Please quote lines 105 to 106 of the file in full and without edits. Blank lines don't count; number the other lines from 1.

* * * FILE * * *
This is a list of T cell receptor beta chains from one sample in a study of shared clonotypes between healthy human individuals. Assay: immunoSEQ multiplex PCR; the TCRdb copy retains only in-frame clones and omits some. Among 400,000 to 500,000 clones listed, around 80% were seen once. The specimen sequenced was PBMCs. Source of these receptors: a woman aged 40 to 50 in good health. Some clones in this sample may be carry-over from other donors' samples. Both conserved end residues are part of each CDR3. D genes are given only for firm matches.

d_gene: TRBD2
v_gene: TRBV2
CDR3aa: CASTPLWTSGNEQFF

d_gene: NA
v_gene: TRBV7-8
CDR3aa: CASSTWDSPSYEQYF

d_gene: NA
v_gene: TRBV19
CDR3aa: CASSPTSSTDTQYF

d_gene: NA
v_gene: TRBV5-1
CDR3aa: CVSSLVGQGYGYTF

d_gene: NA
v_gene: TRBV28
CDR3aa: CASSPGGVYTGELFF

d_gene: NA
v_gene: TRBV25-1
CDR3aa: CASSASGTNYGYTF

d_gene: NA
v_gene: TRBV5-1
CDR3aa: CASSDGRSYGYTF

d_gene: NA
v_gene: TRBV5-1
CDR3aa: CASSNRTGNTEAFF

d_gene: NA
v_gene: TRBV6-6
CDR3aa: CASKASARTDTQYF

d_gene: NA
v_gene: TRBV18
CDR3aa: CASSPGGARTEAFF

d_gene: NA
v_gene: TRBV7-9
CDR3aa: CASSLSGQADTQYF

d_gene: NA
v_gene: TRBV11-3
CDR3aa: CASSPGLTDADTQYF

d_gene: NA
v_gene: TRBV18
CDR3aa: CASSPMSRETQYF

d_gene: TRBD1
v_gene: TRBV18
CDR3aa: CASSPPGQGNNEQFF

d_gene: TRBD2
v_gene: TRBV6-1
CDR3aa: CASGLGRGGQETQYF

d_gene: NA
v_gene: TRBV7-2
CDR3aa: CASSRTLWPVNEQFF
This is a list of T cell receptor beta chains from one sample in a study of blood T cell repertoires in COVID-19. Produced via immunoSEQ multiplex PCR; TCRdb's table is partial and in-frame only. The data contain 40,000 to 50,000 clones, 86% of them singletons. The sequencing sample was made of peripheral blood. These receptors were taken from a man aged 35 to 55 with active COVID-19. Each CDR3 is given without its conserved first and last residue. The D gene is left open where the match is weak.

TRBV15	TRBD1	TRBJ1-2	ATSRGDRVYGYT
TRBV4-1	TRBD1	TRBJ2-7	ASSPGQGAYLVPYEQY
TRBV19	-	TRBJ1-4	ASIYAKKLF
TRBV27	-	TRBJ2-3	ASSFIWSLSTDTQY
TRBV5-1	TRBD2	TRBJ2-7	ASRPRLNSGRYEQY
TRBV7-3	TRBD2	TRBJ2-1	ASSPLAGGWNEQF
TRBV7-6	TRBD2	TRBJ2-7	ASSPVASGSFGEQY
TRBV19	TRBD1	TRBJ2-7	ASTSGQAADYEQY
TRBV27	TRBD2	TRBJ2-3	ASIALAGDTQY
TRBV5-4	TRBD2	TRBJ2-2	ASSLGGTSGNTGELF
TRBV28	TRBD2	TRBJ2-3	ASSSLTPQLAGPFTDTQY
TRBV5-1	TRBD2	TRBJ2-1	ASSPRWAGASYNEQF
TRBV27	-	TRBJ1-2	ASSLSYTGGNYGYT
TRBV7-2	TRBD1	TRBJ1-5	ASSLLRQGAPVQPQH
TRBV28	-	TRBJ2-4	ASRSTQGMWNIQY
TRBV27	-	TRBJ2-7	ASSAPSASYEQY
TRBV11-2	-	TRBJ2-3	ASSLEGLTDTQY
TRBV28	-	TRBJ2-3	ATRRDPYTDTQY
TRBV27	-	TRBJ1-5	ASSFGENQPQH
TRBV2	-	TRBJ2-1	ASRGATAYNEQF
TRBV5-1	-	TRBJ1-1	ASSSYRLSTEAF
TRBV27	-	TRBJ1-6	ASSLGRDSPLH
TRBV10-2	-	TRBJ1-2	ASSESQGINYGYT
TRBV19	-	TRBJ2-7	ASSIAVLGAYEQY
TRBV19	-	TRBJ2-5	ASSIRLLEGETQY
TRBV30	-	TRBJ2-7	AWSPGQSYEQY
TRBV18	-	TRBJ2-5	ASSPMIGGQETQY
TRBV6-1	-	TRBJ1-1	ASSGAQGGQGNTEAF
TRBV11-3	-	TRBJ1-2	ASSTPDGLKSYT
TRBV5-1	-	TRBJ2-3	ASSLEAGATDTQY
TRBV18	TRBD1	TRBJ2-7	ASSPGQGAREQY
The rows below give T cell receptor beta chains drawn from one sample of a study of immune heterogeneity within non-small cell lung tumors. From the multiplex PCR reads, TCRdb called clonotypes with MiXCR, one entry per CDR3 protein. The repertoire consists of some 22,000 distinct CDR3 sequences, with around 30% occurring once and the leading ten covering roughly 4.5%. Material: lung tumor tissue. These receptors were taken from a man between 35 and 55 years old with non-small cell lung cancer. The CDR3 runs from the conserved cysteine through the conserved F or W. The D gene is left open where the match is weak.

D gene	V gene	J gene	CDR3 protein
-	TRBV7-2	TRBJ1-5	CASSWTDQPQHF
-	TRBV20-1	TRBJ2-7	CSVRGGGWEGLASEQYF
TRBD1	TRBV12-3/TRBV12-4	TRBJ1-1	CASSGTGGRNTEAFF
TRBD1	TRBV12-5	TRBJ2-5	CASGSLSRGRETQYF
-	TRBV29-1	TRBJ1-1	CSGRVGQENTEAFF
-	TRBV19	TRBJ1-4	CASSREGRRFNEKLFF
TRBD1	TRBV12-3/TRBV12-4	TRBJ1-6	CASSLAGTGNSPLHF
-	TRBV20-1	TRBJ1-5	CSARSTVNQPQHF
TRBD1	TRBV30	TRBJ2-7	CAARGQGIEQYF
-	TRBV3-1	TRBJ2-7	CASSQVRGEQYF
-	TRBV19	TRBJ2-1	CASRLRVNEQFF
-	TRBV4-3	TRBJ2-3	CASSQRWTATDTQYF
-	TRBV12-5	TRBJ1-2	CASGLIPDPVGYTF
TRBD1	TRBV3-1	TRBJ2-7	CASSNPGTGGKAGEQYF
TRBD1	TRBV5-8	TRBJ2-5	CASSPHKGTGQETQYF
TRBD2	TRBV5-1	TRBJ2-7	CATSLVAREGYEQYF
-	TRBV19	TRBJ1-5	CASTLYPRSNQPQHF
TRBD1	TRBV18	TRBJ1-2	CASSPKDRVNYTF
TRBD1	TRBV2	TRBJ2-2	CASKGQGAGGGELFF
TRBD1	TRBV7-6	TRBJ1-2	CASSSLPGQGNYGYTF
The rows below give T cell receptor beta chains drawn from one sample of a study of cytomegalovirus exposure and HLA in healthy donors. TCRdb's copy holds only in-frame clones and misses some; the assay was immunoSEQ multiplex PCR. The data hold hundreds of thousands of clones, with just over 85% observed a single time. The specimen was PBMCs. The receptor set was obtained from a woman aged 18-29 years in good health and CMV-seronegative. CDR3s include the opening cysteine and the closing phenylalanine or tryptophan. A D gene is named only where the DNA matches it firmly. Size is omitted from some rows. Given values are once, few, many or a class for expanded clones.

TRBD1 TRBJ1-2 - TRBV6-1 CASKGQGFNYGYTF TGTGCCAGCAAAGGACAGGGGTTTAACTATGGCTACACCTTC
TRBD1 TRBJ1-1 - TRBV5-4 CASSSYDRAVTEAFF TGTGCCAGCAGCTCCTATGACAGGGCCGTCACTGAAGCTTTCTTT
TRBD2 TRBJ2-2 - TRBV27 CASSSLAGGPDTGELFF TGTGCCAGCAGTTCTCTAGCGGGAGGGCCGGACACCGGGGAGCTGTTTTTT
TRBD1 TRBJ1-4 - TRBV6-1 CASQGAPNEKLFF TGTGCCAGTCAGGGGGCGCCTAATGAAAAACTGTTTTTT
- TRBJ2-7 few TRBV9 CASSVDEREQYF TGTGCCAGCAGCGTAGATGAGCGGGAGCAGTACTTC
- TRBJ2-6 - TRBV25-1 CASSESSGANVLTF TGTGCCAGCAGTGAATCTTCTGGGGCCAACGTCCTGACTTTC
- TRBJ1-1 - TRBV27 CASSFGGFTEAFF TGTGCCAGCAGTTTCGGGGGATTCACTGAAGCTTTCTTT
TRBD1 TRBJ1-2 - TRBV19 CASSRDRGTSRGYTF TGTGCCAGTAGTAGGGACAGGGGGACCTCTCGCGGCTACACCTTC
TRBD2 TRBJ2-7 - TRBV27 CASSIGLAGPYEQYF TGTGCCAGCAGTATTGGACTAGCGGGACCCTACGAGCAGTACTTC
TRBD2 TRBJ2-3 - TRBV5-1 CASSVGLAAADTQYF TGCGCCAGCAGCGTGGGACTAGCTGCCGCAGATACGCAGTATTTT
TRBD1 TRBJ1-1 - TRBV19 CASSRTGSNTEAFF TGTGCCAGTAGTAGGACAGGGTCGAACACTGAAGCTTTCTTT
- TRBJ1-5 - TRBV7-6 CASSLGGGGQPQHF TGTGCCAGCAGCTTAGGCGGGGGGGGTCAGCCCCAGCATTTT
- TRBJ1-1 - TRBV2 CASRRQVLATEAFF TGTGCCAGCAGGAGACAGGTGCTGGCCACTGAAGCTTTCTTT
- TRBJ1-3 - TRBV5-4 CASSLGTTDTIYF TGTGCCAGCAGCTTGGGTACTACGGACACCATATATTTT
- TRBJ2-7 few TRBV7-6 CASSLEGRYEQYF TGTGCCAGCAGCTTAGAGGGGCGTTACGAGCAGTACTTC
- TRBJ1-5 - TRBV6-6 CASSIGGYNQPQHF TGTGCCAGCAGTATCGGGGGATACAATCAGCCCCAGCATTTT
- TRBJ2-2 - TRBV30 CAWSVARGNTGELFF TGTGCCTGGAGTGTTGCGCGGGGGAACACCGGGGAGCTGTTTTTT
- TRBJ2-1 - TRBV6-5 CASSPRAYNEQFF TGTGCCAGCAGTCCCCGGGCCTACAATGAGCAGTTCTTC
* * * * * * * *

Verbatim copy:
TRBD1 TRBJ1-2 - TRBV6-1 CASKGQGFNYGYTF TGTGCCAGCAAAGGACAGGGGTTTAACTATGGCTACACCTTC
TRBD1 TRBJ1-1 - TRBV5-4 CASSSYDRAVTEAFF TGTGCCAGCAGCTCCTATGACAGGGCCGTCACTGAAGCTTTCTTT